I like to have an idea of where I’m going with my novel but part of the thrill of writing is that sometimes my characters say and do things I don’t expect. In my novel, “All Other Ground,” I wanted Sis to confront her boyfriend but I had not planned out his reaction or her reaction to his reaction. One of my family came downstairs at that moment to find my hands pounding the keys, my face wet with tears, and my voice sharp and staccato. In that moment, I was Sis and Donald.
Inspiration can hit in the oddest of places. I get many of my ideas while washing dishes. My family teases me about carrying at least ten pens and several mini notebooks in my purse at any given time. guilty as charged. Napkins, church bulletins, and concert programs make great idea catchers too. They’ve threatened to bury me with several pens in my hand. Fine. Do it. I might want to take notes as I approach Heaven’s gates.
Someone has said writing is ten percent inspiration and ninety percent perspiration. That’s pretty accurate. Writers must spend long hours creating their story world whether in one long session or in chunks. Like any other hobby – knitting, baking bread, or playing the piano – perfection is always a goal, not an accomplishment. Practice doesn’t make us perfect; it just makes us better. I spend about one third of my time on research, one third on the actual writing, and one half in editing. Okay, I’m a writer, not a mathematician. Somewhere in there is the dreaming and thinking stage. Right now, I’ve completed the research for my next novel. Life has shortened my writing moments so I’ve used the time to think, dream and get acquainted with my characters and how they change and grow. Kelsie is an amazing young woman, but a violent tragedy steals her confidence. I need to discover how to help Kelsie regain her amazing by the final page. At some point, I’ll just start writing and let Kelsie find it for herself.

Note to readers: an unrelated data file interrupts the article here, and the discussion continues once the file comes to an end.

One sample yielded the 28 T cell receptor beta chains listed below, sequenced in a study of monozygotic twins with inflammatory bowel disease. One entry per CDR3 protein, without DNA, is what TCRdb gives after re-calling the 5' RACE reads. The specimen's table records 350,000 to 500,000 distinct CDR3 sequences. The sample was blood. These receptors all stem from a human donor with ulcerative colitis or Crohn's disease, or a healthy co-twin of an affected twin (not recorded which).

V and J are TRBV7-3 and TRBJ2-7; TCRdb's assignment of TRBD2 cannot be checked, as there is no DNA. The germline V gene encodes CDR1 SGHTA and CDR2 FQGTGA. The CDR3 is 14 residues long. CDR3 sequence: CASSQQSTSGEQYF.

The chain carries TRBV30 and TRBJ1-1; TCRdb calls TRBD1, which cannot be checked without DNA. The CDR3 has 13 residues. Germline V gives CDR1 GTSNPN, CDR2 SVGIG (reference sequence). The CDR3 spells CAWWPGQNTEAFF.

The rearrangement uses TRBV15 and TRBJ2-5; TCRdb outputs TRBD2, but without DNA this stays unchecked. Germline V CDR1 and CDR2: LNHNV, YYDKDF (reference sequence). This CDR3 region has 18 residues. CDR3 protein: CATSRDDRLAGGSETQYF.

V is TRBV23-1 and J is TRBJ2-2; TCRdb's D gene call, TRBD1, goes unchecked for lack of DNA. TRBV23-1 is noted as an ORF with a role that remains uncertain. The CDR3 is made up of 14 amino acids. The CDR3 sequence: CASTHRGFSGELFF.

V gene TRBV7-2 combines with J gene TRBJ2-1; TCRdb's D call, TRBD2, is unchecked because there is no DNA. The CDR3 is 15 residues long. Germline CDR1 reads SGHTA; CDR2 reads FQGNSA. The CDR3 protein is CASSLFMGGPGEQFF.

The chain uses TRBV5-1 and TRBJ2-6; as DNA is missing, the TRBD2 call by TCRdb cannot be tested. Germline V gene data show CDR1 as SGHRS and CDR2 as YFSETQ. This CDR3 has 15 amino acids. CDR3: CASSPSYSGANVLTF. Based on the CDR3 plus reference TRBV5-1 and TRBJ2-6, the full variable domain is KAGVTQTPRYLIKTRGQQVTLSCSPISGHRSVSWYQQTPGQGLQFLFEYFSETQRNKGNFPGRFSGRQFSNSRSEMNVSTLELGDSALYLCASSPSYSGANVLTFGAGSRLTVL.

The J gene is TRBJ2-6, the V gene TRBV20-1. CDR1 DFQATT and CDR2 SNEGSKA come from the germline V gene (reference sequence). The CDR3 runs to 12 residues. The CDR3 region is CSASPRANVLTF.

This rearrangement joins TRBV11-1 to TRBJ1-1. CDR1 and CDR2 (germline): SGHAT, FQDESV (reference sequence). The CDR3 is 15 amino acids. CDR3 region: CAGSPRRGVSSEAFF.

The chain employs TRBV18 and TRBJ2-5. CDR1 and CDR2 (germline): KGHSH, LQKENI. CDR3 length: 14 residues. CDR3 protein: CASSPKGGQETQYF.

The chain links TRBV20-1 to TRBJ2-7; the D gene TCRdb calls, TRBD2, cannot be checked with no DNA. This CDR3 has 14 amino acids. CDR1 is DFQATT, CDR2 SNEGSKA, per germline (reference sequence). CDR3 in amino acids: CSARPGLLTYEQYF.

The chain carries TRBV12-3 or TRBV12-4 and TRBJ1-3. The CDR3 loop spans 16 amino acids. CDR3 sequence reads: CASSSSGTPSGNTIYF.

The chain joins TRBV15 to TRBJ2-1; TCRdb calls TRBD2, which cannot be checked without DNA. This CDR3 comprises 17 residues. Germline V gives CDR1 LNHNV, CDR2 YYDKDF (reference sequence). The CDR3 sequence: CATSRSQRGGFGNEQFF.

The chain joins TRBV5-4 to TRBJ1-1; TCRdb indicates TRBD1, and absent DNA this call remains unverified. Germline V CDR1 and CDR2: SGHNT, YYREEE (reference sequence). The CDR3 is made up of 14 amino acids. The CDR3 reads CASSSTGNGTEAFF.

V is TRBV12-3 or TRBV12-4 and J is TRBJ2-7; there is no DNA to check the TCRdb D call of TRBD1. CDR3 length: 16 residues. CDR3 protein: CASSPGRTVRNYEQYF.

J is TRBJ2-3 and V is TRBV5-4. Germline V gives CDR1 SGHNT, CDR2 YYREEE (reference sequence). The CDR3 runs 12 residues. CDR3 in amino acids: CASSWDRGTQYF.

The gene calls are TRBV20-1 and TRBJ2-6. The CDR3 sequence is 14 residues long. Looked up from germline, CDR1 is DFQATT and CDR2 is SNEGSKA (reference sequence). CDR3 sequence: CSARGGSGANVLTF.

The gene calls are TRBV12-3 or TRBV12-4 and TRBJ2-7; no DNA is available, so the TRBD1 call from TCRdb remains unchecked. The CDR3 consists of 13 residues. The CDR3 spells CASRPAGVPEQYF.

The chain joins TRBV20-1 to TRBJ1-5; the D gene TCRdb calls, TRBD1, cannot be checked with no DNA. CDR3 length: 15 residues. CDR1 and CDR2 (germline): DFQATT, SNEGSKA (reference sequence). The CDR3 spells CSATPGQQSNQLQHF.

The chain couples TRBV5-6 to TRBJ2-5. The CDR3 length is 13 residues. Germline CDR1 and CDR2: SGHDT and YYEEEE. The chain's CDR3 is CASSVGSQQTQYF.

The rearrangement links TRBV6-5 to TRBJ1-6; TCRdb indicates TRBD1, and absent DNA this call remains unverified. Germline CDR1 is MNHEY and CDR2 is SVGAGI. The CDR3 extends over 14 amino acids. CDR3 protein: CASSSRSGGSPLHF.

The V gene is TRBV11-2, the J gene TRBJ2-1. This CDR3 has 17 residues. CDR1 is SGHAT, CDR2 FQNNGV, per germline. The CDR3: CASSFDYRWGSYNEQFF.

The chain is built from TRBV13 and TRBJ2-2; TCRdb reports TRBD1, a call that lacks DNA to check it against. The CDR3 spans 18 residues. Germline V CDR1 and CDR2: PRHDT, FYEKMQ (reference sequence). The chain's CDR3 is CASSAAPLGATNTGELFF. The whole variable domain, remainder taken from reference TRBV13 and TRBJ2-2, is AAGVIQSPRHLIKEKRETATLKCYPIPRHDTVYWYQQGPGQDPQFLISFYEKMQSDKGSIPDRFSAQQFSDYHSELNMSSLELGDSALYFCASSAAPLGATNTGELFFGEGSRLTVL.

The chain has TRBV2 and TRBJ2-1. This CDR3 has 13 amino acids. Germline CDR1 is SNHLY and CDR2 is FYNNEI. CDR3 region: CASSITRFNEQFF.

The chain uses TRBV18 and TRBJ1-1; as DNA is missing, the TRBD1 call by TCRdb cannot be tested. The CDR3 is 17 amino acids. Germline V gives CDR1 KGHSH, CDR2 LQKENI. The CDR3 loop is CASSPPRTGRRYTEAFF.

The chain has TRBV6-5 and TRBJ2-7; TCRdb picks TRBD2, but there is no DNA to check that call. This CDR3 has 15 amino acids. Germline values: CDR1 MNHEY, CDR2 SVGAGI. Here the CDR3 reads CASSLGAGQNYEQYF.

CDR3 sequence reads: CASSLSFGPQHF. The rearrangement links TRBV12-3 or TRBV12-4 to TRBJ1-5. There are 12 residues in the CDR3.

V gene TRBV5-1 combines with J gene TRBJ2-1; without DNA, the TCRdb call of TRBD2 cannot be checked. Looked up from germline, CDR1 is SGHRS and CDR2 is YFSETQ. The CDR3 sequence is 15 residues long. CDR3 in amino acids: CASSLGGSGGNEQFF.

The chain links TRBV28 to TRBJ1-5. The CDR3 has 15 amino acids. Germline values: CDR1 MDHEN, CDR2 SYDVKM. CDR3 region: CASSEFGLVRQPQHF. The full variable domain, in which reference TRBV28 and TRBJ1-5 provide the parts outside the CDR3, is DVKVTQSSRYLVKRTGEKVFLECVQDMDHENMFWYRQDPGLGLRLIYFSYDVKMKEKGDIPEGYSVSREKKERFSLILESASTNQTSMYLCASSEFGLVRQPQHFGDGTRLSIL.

Not everyone loves what we write. The truly skilled writer is willing to write honestly and some people don’t like honestly. Our art wouldn’t stand out if we weren’t willing to take risks and say the things no one has yet dared to say. Nor do most writers make the best-selling lists or rake in the money. Tom Clancy and John Grisham are exceptions to the rule who got to quit their day jobs. We write because we love words, we love the creativity of story, and we have a message to share.
The part about the perfectly written manuscript at 3AM was pulp fiction. Most of what I write in the middle of the night is shamefully pathetic. At least I got the nugget of the idea down, enough to do a lot of sculpting the next day – if I can make head or tails out of my fuzzy notes. But the part about satisfied and happy describes my mental state to a T. Writing is like releasing a valve on a pressure cooker or diffusing the air out of an over-extended balloon. It’s like sipping lemonade on a warm, dry summer afternoon. In spite of the lonely moments, the achy shoulders, and the anxiety of “this isn’t gonna make sense to anyone,” when my fingers fly across the keyboard, I agree with Eric Littell with all my heart: “I feel God’s pleasure.” I feel His pleasure because I am doing what He made me to do.
Writer friends, chime in. Describe your writing life. Are you a plotter or pantster? Sprinter or cross country runner? What compels you to move toward your desk to write?